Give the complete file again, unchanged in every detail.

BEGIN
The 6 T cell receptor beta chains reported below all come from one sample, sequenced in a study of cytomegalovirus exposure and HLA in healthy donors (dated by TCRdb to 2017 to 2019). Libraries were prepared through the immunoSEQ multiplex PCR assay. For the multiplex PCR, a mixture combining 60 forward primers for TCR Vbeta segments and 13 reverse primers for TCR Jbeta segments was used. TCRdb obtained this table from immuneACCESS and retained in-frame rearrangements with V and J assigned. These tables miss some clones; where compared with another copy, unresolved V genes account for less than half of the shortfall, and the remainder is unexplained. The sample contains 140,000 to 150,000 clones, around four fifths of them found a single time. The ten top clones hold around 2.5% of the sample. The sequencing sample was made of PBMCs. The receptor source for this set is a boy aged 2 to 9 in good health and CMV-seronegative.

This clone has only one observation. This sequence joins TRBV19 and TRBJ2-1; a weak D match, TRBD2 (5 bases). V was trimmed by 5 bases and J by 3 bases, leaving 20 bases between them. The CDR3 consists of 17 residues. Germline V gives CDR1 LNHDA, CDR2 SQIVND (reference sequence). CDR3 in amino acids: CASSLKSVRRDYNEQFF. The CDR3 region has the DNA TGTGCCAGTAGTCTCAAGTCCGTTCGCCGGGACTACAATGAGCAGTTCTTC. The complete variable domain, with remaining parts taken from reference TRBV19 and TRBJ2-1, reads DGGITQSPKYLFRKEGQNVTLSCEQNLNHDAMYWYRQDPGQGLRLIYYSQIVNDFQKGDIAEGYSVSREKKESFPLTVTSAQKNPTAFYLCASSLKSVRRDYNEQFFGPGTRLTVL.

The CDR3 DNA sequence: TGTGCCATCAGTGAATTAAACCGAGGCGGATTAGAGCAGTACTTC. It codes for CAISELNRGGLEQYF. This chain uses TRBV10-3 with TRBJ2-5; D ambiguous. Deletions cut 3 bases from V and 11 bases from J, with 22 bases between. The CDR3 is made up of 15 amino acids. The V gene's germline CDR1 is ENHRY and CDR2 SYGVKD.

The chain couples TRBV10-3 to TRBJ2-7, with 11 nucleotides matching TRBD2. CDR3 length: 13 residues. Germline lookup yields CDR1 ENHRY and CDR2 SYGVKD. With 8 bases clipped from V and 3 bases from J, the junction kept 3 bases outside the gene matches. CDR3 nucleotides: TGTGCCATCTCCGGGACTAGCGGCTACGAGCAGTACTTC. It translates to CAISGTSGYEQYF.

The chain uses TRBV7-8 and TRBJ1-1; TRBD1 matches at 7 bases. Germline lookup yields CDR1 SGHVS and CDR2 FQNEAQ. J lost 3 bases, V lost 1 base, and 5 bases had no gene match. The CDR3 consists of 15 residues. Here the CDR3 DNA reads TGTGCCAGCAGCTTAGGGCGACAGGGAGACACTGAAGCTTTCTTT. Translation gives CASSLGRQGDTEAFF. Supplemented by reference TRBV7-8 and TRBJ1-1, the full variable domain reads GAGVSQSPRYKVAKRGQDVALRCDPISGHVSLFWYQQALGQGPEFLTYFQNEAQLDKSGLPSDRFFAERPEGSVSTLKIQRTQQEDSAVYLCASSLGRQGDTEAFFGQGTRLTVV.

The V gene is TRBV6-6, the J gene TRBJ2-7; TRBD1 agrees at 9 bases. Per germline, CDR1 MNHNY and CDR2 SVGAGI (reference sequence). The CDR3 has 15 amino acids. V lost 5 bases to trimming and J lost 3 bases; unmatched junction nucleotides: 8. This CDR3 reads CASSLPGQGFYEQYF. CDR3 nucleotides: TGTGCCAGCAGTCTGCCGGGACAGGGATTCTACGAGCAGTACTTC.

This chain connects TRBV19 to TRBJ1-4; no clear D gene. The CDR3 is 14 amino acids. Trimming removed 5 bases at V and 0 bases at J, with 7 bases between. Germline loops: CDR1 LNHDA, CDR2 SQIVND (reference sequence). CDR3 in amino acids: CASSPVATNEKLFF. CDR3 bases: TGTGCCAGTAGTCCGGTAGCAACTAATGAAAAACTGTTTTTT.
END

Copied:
The 6 T cell receptor beta chains reported below all come from one sample, sequenced in a study of cytomegalovirus exposure and HLA in healthy donors (dated by TCRdb to 2017 to 2019). Libraries were prepared through the immunoSEQ multiplex PCR assay. For the multiplex PCR, a mixture combining 60 forward primers for TCR Vbeta segments and 13 reverse primers for TCR Jbeta segments was used. TCRdb obtained this table from immuneACCESS and retained in-frame rearrangements with V and J assigned. These tables miss some clones; where compared with another copy, unresolved V genes account for less than half of the shortfall, and the remainder is unexplained. The sample contains 140,000 to 150,000 clones, around four fifths of them found a single time. The ten top clones hold around 2.5% of the sample. The sequencing sample was made of PBMCs. The receptor source for this set is a boy aged 2 to 9 in good health and CMV-seronegative.

This clone has only one observation. This sequence joins TRBV19 and TRBJ2-1; a weak D match, TRBD2 (5 bases). V was trimmed by 5 bases and J by 3 bases, leaving 20 bases between them. The CDR3 consists of 17 residues. Germline V gives CDR1 LNHDA, CDR2 SQIVND (reference sequence). CDR3 in amino acids: CASSLKSVRRDYNEQFF. The CDR3 region has the DNA TGTGCCAGTAGTCTCAAGTCCGTTCGCCGGGACTACAATGAGCAGTTCTTC. The complete variable domain, with remaining parts taken from reference TRBV19 and TRBJ2-1, reads DGGITQSPKYLFRKEGQNVTLSCEQNLNHDAMYWYRQDPGQGLRLIYYSQIVNDFQKGDIAEGYSVSREKKESFPLTVTSAQKNPTAFYLCASSLKSVRRDYNEQFFGPGTRLTVL.

The CDR3 DNA sequence: TGTGCCATCAGTGAATTAAACCGAGGCGGATTAGAGCAGTACTTC. It codes for CAISELNRGGLEQYF. This chain uses TRBV10-3 with TRBJ2-5; D ambiguous. Deletions cut 3 bases from V and 11 bases from J, with 22 bases between. The CDR3 is made up of 15 amino acids. The V gene's germline CDR1 is ENHRY and CDR2 SYGVKD.

The chain couples TRBV10-3 to TRBJ2-7, with 11 nucleotides matching TRBD2. CDR3 length: 13 residues. Germline lookup yields CDR1 ENHRY and CDR2 SYGVKD. With 8 bases clipped from V and 3 bases from J, the junction kept 3 bases outside the gene matches. CDR3 nucleotides: TGTGCCATCTCCGGGACTAGCGGCTACGAGCAGTACTTC. It translates to CAISGTSGYEQYF.

The chain uses TRBV7-8 and TRBJ1-1; TRBD1 matches at 7 bases. Germline lookup yields CDR1 SGHVS and CDR2 FQNEAQ. J lost 3 bases, V lost 1 base, and 5 bases had no gene match. The CDR3 consists of 15 residues. Here the CDR3 DNA reads TGTGCCAGCAGCTTAGGGCGACAGGGAGACACTGAAGCTTTCTTT. Translation gives CASSLGRQGDTEAFF. Supplemented by reference TRBV7-8 and TRBJ1-1, the full variable domain reads GAGVSQSPRYKVAKRGQDVALRCDPISGHVSLFWYQQALGQGPEFLTYFQNEAQLDKSGLPSDRFFAERPEGSVSTLKIQRTQQEDSAVYLCASSLGRQGDTEAFFGQGTRLTVV.

The V gene is TRBV6-6, the J gene TRBJ2-7; TRBD1 agrees at 9 bases. Per germline, CDR1 MNHNY and CDR2 SVGAGI (reference sequence). The CDR3 has 15 amino acids. V lost 5 bases to trimming and J lost 3 bases; unmatched junction nucleotides: 8. This CDR3 reads CASSLPGQGFYEQYF. CDR3 nucleotides: TGTGCCAGCAGTCTGCCGGGACAGGGATTCTACGAGCAGTACTTC.

This chain connects TRBV19 to TRBJ1-4; no clear D gene. The CDR3 is 14 amino acids. Trimming removed 5 bases at V and 0 bases at J, with 7 bases between. Germline loops: CDR1 LNHDA, CDR2 SQIVND (reference sequence). CDR3 in amino acids: CASSPVATNEKLFF. CDR3 bases: TGTGCCAGTAGTCCGGTAGCAACTAATGAAAAACTGTTTTTT.